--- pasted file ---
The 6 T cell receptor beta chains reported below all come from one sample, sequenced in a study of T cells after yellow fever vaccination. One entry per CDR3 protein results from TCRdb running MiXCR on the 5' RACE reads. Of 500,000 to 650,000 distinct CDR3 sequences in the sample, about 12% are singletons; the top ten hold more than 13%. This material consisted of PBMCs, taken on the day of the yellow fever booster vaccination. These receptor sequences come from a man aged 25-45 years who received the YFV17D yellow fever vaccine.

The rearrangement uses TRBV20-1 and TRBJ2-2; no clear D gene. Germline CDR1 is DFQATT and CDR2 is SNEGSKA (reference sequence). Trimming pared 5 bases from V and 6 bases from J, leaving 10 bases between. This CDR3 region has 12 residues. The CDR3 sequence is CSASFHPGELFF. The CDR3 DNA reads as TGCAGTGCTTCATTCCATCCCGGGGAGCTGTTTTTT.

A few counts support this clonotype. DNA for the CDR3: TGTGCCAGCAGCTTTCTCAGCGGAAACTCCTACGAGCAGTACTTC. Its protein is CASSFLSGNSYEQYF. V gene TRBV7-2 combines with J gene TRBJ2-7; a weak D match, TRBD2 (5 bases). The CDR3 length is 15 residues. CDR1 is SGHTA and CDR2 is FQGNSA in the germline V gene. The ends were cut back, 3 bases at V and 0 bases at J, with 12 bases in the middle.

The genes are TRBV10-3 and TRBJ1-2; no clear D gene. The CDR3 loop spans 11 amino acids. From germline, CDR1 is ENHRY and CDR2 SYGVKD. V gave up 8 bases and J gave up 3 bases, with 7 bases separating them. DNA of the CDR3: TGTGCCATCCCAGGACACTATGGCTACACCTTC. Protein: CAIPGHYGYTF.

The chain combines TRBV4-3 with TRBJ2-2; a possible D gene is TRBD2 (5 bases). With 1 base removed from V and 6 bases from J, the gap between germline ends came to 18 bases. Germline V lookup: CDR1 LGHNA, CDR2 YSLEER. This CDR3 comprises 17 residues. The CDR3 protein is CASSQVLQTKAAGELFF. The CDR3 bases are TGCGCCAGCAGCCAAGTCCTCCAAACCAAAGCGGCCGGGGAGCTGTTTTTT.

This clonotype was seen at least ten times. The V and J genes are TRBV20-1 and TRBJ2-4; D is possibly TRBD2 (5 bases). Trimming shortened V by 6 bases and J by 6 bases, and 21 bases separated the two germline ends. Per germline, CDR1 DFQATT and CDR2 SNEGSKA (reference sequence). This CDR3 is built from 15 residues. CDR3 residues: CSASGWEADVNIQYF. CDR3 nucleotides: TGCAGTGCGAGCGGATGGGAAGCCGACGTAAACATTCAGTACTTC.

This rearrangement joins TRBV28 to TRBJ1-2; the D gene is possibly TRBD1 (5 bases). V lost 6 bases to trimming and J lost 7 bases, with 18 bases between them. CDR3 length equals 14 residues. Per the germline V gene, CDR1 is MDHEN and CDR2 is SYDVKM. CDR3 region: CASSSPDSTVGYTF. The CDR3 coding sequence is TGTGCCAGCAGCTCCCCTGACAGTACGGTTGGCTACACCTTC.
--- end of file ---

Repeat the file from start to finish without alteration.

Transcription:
The 6 T cell receptor beta chains reported below all come from one sample, sequenced in a study of T cells after yellow fever vaccination. One entry per CDR3 protein results from TCRdb running MiXCR on the 5' RACE reads. Of 500,000 to 650,000 distinct CDR3 sequences in the sample, about 12% are singletons; the top ten hold more than 13%. This material consisted of PBMCs, taken on the day of the yellow fever booster vaccination. These receptor sequences come from a man aged 25-45 years who received the YFV17D yellow fever vaccine.

The rearrangement uses TRBV20-1 and TRBJ2-2; no clear D gene. Germline CDR1 is DFQATT and CDR2 is SNEGSKA (reference sequence). Trimming pared 5 bases from V and 6 bases from J, leaving 10 bases between. This CDR3 region has 12 residues. The CDR3 sequence is CSASFHPGELFF. The CDR3 DNA reads as TGCAGTGCTTCATTCCATCCCGGGGAGCTGTTTTTT.

A few counts support this clonotype. DNA for the CDR3: TGTGCCAGCAGCTTTCTCAGCGGAAACTCCTACGAGCAGTACTTC. Its protein is CASSFLSGNSYEQYF. V gene TRBV7-2 combines with J gene TRBJ2-7; a weak D match, TRBD2 (5 bases). The CDR3 length is 15 residues. CDR1 is SGHTA and CDR2 is FQGNSA in the germline V gene. The ends were cut back, 3 bases at V and 0 bases at J, with 12 bases in the middle.

The genes are TRBV10-3 and TRBJ1-2; no clear D gene. The CDR3 loop spans 11 amino acids. From germline, CDR1 is ENHRY and CDR2 SYGVKD. V gave up 8 bases and J gave up 3 bases, with 7 bases separating them. DNA of the CDR3: TGTGCCATCCCAGGACACTATGGCTACACCTTC. Protein: CAIPGHYGYTF.

The chain combines TRBV4-3 with TRBJ2-2; a possible D gene is TRBD2 (5 bases). With 1 base removed from V and 6 bases from J, the gap between germline ends came to 18 bases. Germline V lookup: CDR1 LGHNA, CDR2 YSLEER. This CDR3 comprises 17 residues. The CDR3 protein is CASSQVLQTKAAGELFF. The CDR3 bases are TGCGCCAGCAGCCAAGTCCTCCAAACCAAAGCGGCCGGGGAGCTGTTTTTT.

This clonotype was seen at least ten times. The V and J genes are TRBV20-1 and TRBJ2-4; D is possibly TRBD2 (5 bases). Trimming shortened V by 6 bases and J by 6 bases, and 21 bases separated the two germline ends. Per germline, CDR1 DFQATT and CDR2 SNEGSKA (reference sequence). This CDR3 is built from 15 residues. CDR3 residues: CSASGWEADVNIQYF. CDR3 nucleotides: TGCAGTGCGAGCGGATGGGAAGCCGACGTAAACATTCAGTACTTC.

This rearrangement joins TRBV28 to TRBJ1-2; the D gene is possibly TRBD1 (5 bases). V lost 6 bases to trimming and J lost 7 bases, with 18 bases between them. CDR3 length equals 14 residues. Per the germline V gene, CDR1 is MDHEN and CDR2 is SYDVKM. CDR3 region: CASSSPDSTVGYTF. The CDR3 coding sequence is TGTGCCAGCAGCTCCCCTGACAGTACGGTTGGCTACACCTTC.